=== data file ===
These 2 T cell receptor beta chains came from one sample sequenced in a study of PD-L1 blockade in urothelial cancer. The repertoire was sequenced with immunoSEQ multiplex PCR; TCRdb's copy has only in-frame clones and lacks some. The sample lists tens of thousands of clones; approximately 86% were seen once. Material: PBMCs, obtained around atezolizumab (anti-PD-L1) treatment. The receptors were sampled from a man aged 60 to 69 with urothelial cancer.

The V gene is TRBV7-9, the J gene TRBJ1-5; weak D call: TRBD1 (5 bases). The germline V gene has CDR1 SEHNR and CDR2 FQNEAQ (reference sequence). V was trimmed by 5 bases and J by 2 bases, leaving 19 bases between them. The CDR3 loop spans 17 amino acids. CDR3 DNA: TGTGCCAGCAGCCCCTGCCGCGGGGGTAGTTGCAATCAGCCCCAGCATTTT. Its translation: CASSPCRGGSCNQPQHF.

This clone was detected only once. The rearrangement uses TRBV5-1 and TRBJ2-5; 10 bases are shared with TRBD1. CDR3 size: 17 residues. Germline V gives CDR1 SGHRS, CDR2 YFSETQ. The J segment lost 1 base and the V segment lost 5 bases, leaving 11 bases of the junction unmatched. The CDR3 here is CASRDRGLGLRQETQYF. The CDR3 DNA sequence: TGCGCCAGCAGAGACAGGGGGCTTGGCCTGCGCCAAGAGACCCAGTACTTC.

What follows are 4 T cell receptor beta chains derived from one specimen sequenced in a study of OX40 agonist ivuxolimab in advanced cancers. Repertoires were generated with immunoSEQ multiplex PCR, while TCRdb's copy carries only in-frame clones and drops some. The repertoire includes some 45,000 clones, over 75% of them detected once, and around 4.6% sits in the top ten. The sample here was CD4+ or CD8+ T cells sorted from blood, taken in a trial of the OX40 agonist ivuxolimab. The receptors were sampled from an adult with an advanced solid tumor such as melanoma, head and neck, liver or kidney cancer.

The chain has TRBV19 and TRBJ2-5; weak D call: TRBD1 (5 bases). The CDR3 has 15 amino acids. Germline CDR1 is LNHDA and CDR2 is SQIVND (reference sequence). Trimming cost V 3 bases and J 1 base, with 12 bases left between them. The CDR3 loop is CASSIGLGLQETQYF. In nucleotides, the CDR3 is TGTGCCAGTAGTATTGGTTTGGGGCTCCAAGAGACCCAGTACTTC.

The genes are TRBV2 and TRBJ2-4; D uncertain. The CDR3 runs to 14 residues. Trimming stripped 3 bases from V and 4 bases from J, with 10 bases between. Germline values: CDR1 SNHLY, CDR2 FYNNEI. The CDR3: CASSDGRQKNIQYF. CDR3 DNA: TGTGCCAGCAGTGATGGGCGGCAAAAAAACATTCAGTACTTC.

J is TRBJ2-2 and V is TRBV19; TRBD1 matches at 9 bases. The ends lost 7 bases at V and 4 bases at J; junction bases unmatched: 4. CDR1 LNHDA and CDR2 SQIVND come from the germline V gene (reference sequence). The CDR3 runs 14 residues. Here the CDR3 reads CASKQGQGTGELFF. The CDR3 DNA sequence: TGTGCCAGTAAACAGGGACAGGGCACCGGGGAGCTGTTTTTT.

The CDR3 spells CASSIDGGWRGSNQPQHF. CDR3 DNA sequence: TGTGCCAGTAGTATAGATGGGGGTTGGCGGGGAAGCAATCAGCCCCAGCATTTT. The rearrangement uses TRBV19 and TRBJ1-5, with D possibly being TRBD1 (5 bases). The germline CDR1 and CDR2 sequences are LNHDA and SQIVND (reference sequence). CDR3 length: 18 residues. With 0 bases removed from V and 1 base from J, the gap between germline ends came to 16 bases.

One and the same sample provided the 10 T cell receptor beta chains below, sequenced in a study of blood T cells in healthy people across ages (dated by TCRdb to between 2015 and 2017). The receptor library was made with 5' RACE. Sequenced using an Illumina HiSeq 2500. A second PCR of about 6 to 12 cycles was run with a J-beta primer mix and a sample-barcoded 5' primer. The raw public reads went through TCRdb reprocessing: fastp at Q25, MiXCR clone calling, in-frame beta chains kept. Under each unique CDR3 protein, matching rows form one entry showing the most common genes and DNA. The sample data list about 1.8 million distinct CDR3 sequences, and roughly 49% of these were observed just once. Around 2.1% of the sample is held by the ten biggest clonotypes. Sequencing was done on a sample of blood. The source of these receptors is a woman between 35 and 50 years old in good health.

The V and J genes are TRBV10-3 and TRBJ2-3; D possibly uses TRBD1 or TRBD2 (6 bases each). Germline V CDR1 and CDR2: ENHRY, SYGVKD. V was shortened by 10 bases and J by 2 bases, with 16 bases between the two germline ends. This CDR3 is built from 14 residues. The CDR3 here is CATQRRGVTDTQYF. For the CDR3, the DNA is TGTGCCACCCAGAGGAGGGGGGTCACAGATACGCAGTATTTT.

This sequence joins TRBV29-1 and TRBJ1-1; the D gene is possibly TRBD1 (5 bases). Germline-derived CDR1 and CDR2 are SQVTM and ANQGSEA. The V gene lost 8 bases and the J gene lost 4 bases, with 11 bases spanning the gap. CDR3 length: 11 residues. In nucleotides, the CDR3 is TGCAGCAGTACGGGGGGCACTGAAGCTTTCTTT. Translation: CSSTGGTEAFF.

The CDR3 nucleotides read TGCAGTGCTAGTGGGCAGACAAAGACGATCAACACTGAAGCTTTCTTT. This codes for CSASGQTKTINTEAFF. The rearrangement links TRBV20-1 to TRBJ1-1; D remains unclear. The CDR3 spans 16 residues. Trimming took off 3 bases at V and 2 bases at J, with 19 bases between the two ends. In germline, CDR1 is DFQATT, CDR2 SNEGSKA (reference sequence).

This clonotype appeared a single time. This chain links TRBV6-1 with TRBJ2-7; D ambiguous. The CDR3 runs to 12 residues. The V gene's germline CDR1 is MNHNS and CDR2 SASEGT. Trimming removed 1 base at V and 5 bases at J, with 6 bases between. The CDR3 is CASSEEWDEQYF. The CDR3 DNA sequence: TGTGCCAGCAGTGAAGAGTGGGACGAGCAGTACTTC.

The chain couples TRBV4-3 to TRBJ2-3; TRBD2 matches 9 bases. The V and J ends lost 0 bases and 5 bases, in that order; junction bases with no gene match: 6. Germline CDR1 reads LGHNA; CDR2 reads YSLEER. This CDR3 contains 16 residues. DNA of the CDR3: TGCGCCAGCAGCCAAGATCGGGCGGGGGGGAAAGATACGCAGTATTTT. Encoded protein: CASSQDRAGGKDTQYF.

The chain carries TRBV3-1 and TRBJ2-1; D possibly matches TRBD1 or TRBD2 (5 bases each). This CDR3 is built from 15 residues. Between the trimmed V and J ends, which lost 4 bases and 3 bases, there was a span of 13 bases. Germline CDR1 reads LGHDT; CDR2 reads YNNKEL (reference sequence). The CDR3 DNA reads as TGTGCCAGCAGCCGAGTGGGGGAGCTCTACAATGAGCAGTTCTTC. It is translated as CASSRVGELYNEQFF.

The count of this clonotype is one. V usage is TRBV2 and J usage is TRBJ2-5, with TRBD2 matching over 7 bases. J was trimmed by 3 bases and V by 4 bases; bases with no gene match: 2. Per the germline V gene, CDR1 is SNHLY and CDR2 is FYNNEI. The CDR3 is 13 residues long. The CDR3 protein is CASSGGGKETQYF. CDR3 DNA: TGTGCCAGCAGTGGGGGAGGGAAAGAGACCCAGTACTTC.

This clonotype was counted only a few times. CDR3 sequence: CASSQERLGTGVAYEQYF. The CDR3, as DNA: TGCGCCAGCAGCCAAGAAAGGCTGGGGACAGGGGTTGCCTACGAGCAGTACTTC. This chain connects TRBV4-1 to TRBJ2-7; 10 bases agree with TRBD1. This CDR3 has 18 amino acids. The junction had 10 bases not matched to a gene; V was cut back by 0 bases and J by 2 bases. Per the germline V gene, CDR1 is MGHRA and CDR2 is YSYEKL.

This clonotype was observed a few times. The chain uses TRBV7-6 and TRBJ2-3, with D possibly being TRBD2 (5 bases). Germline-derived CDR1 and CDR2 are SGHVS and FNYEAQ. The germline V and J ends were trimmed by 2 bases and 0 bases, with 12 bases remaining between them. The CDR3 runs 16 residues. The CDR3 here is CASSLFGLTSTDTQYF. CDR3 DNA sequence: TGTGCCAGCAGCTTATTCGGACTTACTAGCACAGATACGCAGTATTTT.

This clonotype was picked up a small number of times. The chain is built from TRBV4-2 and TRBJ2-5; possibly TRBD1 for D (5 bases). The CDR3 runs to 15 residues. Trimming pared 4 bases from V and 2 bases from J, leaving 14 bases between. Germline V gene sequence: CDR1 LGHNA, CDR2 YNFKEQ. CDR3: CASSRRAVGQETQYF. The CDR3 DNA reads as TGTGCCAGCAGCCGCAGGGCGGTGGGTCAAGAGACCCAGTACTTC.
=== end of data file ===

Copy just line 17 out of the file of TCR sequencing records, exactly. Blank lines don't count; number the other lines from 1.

This clonotype was counted only a few times. CDR3 sequence: CASSQERLGTGVAYEQYF. The CDR3, as DNA: TGCGCCAGCAGCCAAGAAAGGCTGGGGACAGGGGTTGCCTACGAGCAGTACTTC. This chain connects TRBV4-1 to TRBJ2-7; 10 bases agree with TRBD1. This CDR3 has 18 amino acids. The junction had 10 bases not matched to a gene; V was cut back by 0 bases and J by 2 bases. Per the germline V gene, CDR1 is MGHRA and CDR2 is YSYEKL.